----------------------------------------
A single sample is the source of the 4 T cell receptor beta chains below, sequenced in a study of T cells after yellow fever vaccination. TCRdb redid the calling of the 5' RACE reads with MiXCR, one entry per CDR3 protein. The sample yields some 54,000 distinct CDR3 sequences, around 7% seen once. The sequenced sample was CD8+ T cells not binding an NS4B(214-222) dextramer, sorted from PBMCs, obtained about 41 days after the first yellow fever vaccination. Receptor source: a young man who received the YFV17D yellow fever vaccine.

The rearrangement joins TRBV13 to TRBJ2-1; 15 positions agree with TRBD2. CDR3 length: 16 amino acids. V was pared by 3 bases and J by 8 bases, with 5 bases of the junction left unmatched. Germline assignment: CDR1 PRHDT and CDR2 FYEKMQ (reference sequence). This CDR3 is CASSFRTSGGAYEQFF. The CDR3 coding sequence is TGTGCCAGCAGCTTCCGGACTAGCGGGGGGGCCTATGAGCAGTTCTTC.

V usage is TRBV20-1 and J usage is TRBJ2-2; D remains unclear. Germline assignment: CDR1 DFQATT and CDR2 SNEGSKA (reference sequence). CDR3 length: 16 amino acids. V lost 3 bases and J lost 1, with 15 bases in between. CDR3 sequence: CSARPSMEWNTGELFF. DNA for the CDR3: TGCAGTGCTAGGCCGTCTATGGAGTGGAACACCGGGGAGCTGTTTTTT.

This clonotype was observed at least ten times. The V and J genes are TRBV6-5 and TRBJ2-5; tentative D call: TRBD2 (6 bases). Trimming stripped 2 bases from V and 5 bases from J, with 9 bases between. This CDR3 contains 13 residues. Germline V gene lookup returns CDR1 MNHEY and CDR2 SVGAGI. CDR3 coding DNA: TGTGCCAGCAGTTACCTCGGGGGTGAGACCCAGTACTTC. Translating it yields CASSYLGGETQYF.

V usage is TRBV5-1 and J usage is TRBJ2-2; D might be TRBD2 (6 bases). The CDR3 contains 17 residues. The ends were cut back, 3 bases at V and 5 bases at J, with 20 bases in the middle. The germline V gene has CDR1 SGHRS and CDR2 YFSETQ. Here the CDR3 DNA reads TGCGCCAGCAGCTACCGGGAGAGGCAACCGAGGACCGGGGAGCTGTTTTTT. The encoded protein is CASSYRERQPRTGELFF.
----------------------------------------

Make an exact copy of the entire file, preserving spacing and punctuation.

A single sample is the source of the 4 T cell receptor beta chains below, sequenced in a study of T cells after yellow fever vaccination. TCRdb redid the calling of the 5' RACE reads with MiXCR, one entry per CDR3 protein. The sample yields some 54,000 distinct CDR3 sequences, around 7% seen once. The sequenced sample was CD8+ T cells not binding an NS4B(214-222) dextramer, sorted from PBMCs, obtained about 41 days after the first yellow fever vaccination. Receptor source: a young man who received the YFV17D yellow fever vaccine.

The rearrangement joins TRBV13 to TRBJ2-1; 15 positions agree with TRBD2. CDR3 length: 16 amino acids. V was pared by 3 bases and J by 8 bases, with 5 bases of the junction left unmatched. Germline assignment: CDR1 PRHDT and CDR2 FYEKMQ (reference sequence). This CDR3 is CASSFRTSGGAYEQFF. The CDR3 coding sequence is TGTGCCAGCAGCTTCCGGACTAGCGGGGGGGCCTATGAGCAGTTCTTC.

V usage is TRBV20-1 and J usage is TRBJ2-2; D remains unclear. Germline assignment: CDR1 DFQATT and CDR2 SNEGSKA (reference sequence). CDR3 length: 16 amino acids. V lost 3 bases and J lost 1, with 15 bases in between. CDR3 sequence: CSARPSMEWNTGELFF. DNA for the CDR3: TGCAGTGCTAGGCCGTCTATGGAGTGGAACACCGGGGAGCTGTTTTTT.

This clonotype was observed at least ten times. The V and J genes are TRBV6-5 and TRBJ2-5; tentative D call: TRBD2 (6 bases). Trimming stripped 2 bases from V and 5 bases from J, with 9 bases between. This CDR3 contains 13 residues. Germline V gene lookup returns CDR1 MNHEY and CDR2 SVGAGI. CDR3 coding DNA: TGTGCCAGCAGTTACCTCGGGGGTGAGACCCAGTACTTC. Translating it yields CASSYLGGETQYF.

V usage is TRBV5-1 and J usage is TRBJ2-2; D might be TRBD2 (6 bases). The CDR3 contains 17 residues. The ends were cut back, 3 bases at V and 5 bases at J, with 20 bases in the middle. The germline V gene has CDR1 SGHRS and CDR2 YFSETQ. Here the CDR3 DNA reads TGCGCCAGCAGCTACCGGGAGAGGCAACCGAGGACCGGGGAGCTGTTTTTT. The encoded protein is CASSYRERQPRTGELFF.